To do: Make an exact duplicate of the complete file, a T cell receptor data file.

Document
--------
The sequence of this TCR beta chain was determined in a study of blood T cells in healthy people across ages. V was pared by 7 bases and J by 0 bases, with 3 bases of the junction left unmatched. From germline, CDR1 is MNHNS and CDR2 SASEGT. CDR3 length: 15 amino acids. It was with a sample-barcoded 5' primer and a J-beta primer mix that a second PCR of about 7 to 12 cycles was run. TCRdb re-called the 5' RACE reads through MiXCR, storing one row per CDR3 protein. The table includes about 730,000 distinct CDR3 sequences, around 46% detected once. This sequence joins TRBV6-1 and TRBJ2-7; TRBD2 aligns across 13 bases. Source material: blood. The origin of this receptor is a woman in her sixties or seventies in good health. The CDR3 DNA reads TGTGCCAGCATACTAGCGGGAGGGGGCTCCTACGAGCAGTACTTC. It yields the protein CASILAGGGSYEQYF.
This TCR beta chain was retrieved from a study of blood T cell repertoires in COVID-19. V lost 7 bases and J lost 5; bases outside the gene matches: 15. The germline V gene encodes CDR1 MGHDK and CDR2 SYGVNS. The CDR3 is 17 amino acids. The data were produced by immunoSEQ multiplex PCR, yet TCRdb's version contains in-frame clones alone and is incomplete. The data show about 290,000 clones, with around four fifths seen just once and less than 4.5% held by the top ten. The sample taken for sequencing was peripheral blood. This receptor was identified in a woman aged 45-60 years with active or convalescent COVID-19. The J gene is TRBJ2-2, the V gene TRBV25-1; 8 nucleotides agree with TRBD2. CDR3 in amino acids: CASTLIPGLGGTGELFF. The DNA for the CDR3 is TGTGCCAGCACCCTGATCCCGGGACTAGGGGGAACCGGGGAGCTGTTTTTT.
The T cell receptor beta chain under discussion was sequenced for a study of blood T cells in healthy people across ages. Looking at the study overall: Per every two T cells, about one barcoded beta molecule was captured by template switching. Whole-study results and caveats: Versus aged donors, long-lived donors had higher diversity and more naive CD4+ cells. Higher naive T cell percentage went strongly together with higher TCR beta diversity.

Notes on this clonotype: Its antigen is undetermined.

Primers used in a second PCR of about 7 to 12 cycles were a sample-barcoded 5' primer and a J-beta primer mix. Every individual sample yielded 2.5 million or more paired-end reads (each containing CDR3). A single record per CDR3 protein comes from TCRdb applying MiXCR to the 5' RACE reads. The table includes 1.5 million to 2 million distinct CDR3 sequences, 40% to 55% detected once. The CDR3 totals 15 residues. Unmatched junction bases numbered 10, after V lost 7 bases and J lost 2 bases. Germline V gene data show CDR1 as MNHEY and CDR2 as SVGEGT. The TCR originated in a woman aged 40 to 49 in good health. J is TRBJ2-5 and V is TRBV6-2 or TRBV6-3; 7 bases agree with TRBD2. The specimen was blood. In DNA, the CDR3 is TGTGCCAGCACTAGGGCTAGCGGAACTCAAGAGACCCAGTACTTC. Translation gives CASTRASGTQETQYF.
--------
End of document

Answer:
The sequence of this TCR beta chain was determined in a study of blood T cells in healthy people across ages. V was pared by 7 bases and J by 0 bases, with 3 bases of the junction left unmatched. From germline, CDR1 is MNHNS and CDR2 SASEGT. CDR3 length: 15 amino acids. It was with a sample-barcoded 5' primer and a J-beta primer mix that a second PCR of about 7 to 12 cycles was run. TCRdb re-called the 5' RACE reads through MiXCR, storing one row per CDR3 protein. The table includes about 730,000 distinct CDR3 sequences, around 46% detected once. This sequence joins TRBV6-1 and TRBJ2-7; TRBD2 aligns across 13 bases. Source material: blood. The origin of this receptor is a woman in her sixties or seventies in good health. The CDR3 DNA reads TGTGCCAGCATACTAGCGGGAGGGGGCTCCTACGAGCAGTACTTC. It yields the protein CASILAGGGSYEQYF.
This TCR beta chain was retrieved from a study of blood T cell repertoires in COVID-19. V lost 7 bases and J lost 5; bases outside the gene matches: 15. The germline V gene encodes CDR1 MGHDK and CDR2 SYGVNS. The CDR3 is 17 amino acids. The data were produced by immunoSEQ multiplex PCR, yet TCRdb's version contains in-frame clones alone and is incomplete. The data show about 290,000 clones, with around four fifths seen just once and less than 4.5% held by the top ten. The sample taken for sequencing was peripheral blood. This receptor was identified in a woman aged 45-60 years with active or convalescent COVID-19. The J gene is TRBJ2-2, the V gene TRBV25-1; 8 nucleotides agree with TRBD2. CDR3 in amino acids: CASTLIPGLGGTGELFF. The DNA for the CDR3 is TGTGCCAGCACCCTGATCCCGGGACTAGGGGGAACCGGGGAGCTGTTTTTT.
The T cell receptor beta chain under discussion was sequenced for a study of blood T cells in healthy people across ages. Looking at the study overall: Per every two T cells, about one barcoded beta molecule was captured by template switching. Whole-study results and caveats: Versus aged donors, long-lived donors had higher diversity and more naive CD4+ cells. Higher naive T cell percentage went strongly together with higher TCR beta diversity.

Notes on this clonotype: Its antigen is undetermined.

Primers used in a second PCR of about 7 to 12 cycles were a sample-barcoded 5' primer and a J-beta primer mix. Every individual sample yielded 2.5 million or more paired-end reads (each containing CDR3). A single record per CDR3 protein comes from TCRdb applying MiXCR to the 5' RACE reads. The table includes 1.5 million to 2 million distinct CDR3 sequences, 40% to 55% detected once. The CDR3 totals 15 residues. Unmatched junction bases numbered 10, after V lost 7 bases and J lost 2 bases. Germline V gene data show CDR1 as MNHEY and CDR2 as SVGEGT. The TCR originated in a woman aged 40 to 49 in good health. J is TRBJ2-5 and V is TRBV6-2 or TRBV6-3; 7 bases agree with TRBD2. The specimen was blood. In DNA, the CDR3 is TGTGCCAGCACTAGGGCTAGCGGAACTCAAGAGACCCAGTACTTC. Translation gives CASTRASGTQETQYF.